The Lawletter Vol 39 No 10
While many employers create severance contracts as incentives for employees to remain during mergers or sales of the company, few employers realize that some severance agreements are governed by the Employee Retirement Income Security Act ("ERISA") and that federal ERISA law preempts state law when such severance contracts are introduced during litigation.
However, not all employer severance contracts are subject to preemption by federal ERISA law. The ERISA statutes do not define which severance agreements are governed by federal law; fortunately, a line of federal case law has clarified how this determination is made.
[I]n determining whether a plan requires an on-going administrative scheme, we must consider four factors:  whether the payments under the plan are one-time lump sum, or continuous, payments;  whether the employer undertook any long-term obligation with respect to the payments;  whether the severance payments come due upon the occurrence of a single, unique event, or any time that the employer terminates employees; and  whether the plan requires the employer to engage in a case-by-case review of the employees.
Rosati v. Cleveland-Cliffs, Inc., 259 F. Supp. 2d 861, 871 (D. Minn. 2003). Importantly, the envisioned onetime, lump-sum payment removing a severance contract from ERISA preemption does not refer to the fact that each employee would receive a lump-sum payout of the severance benefit upon actual or constructive termination; instead, it refers to the unlikely scenario wherein all benefited employees would receive their severance payouts at the same time, via one payment pooling their separate benefits. Thus, where employees eligible under the severance package qualify at differing times, requiring individualized analysis of the benefits due as well as a separate payout to each qualified employee, the severance contract is subject to, and controlled by, ERISA law.
Additionally, a severance plan will be subject to ERISA law where the employer must invest in ongoing administration of the plan, such as where payments to qualified employees will occur periodically, or where the employer must make case-by-case benefits determinations to determine the proper payout:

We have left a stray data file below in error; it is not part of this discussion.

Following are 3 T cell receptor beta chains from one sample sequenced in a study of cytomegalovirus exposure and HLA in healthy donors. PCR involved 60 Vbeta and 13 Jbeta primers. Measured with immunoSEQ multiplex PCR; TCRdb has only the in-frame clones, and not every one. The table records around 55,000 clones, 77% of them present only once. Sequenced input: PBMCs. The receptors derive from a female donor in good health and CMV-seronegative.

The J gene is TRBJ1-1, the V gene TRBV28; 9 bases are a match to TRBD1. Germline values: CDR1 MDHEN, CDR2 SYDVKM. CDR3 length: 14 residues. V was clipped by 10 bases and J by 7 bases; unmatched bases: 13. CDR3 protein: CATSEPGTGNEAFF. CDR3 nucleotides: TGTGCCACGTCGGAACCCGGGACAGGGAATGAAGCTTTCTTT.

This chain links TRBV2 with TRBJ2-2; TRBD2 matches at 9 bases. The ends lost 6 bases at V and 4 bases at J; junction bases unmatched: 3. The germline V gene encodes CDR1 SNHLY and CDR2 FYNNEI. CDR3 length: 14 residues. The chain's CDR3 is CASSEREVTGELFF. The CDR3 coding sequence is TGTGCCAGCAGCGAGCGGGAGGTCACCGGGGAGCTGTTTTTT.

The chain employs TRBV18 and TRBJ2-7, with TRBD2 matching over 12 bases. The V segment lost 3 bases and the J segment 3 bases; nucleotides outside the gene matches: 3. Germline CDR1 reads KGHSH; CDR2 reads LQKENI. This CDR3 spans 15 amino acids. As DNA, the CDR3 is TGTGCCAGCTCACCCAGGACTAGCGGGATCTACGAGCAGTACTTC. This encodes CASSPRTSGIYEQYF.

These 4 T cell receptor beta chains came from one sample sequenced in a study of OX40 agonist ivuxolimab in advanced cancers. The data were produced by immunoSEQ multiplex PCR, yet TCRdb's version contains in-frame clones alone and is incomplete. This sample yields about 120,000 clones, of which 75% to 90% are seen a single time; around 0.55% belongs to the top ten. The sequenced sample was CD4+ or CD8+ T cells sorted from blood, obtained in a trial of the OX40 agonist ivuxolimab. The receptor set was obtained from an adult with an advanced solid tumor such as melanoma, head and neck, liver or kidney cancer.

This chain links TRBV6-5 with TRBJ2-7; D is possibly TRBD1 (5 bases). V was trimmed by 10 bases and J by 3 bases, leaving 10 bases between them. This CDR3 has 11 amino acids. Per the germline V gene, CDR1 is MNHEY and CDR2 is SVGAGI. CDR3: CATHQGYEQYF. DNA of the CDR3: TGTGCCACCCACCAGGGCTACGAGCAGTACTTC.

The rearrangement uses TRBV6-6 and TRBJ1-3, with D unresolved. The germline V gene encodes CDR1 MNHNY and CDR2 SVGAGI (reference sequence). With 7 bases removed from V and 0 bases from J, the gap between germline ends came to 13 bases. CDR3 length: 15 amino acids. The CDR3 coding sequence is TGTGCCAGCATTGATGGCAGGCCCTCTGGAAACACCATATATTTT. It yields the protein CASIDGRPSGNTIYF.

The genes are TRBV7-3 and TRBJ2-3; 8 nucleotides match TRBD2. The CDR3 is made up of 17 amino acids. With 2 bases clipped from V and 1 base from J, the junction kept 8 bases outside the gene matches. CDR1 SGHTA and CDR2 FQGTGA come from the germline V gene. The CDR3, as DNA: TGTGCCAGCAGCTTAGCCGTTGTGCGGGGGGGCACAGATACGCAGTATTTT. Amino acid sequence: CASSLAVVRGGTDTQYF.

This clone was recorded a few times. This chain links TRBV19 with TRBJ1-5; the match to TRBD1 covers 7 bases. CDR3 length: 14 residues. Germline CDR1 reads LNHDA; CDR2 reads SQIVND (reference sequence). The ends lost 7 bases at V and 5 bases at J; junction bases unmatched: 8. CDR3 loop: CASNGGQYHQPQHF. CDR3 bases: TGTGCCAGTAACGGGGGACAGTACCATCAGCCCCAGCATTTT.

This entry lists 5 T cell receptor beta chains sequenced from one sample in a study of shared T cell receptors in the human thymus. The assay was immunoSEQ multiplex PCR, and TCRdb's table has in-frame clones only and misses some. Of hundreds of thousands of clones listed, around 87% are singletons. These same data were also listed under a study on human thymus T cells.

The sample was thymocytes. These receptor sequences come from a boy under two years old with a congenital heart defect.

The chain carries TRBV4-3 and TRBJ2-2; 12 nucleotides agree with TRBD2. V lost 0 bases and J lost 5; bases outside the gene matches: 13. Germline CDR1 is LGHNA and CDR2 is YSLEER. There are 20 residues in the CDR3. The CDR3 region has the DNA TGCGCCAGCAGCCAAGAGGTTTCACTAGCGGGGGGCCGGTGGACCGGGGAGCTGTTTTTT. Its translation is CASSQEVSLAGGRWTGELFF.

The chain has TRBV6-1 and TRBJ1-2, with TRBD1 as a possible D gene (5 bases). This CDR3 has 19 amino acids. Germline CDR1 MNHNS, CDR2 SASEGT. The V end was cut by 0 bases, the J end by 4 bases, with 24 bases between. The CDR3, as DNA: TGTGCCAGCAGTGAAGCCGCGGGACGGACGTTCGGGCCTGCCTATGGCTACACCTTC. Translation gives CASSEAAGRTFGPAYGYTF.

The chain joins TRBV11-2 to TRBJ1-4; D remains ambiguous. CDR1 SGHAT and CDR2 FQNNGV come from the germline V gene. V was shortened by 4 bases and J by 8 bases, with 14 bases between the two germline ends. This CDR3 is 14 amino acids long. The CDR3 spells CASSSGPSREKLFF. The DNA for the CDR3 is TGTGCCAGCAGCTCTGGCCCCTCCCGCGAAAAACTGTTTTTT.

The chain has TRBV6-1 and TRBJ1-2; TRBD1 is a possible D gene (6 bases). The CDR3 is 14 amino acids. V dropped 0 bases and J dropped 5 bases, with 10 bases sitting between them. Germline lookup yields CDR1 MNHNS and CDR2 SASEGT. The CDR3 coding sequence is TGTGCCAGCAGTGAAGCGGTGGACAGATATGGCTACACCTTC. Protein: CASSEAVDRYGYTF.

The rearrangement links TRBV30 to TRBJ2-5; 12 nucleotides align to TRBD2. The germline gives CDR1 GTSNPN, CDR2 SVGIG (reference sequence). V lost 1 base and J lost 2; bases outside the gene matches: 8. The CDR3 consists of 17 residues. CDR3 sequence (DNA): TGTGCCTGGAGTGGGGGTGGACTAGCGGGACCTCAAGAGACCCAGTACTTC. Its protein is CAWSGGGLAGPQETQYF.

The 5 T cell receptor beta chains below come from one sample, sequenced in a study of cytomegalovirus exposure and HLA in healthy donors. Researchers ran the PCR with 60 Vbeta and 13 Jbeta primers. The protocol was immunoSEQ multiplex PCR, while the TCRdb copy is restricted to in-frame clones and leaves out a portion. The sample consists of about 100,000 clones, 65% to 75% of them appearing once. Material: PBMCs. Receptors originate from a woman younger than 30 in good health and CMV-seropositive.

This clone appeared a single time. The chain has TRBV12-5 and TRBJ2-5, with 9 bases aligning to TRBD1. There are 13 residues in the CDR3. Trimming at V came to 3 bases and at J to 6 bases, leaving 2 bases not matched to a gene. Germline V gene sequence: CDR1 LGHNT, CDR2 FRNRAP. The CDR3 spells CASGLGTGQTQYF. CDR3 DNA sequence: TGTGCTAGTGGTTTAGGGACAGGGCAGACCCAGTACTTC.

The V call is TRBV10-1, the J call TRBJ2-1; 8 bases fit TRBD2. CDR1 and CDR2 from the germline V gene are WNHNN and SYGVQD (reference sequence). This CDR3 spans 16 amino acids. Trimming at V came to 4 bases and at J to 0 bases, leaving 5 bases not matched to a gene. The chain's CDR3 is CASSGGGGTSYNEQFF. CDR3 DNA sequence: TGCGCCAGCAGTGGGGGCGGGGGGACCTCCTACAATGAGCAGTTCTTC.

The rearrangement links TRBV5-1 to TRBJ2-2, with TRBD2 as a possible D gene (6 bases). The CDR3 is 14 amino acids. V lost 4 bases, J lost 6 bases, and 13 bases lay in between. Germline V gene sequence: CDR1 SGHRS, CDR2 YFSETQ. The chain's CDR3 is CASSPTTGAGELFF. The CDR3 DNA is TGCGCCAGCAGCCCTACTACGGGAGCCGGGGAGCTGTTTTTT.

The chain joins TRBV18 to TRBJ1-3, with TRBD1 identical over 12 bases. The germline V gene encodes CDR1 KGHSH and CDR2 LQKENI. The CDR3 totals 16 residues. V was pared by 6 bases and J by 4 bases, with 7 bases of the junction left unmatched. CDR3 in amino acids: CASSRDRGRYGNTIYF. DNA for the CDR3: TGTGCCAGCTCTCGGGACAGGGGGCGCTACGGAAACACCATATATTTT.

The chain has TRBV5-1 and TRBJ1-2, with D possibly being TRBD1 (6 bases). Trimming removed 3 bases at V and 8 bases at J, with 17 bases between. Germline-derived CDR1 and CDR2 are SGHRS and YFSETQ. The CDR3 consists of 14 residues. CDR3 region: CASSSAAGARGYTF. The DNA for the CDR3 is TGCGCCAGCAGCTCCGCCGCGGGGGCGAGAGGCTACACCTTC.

ERISA will preempt a state law breach of contract claim if the claim requires the court to interpret or to apply the terms of an employee benefit plan. An employee benefit plan can include severance payments. The decisive inquiry in determining whether a severance plan falls within ERISA's coverage is whether the plan requires an ongoing administrative program to meet the employer's obligation. ERISA applies when a severance plan potentially places periodic demands on an employer's assets that create a need for financial coordination and control. In contrast, the requirement of a one-time, lump-sum payment triggered by a single event requires no administrative scheme whatsoever to meet the employer's obligation, and ERISA therefore does not apply.
Bowles v. Quantum Chem. Co., 266 F.3d 622, 631 (7th Cir. 2001) (citations omitted) (internal quotation marks omitted).
Thus, an ERISA-governed severance contract is one in which the employer (or other administrator) must maintain an administrative scheme to deal with processing ongoing severance benefit requests, the benefits determination must be made by analyzing each employee's individual factors, and payment will be made individually to each qualifying employee rather than by some onetime, mechanically determined method.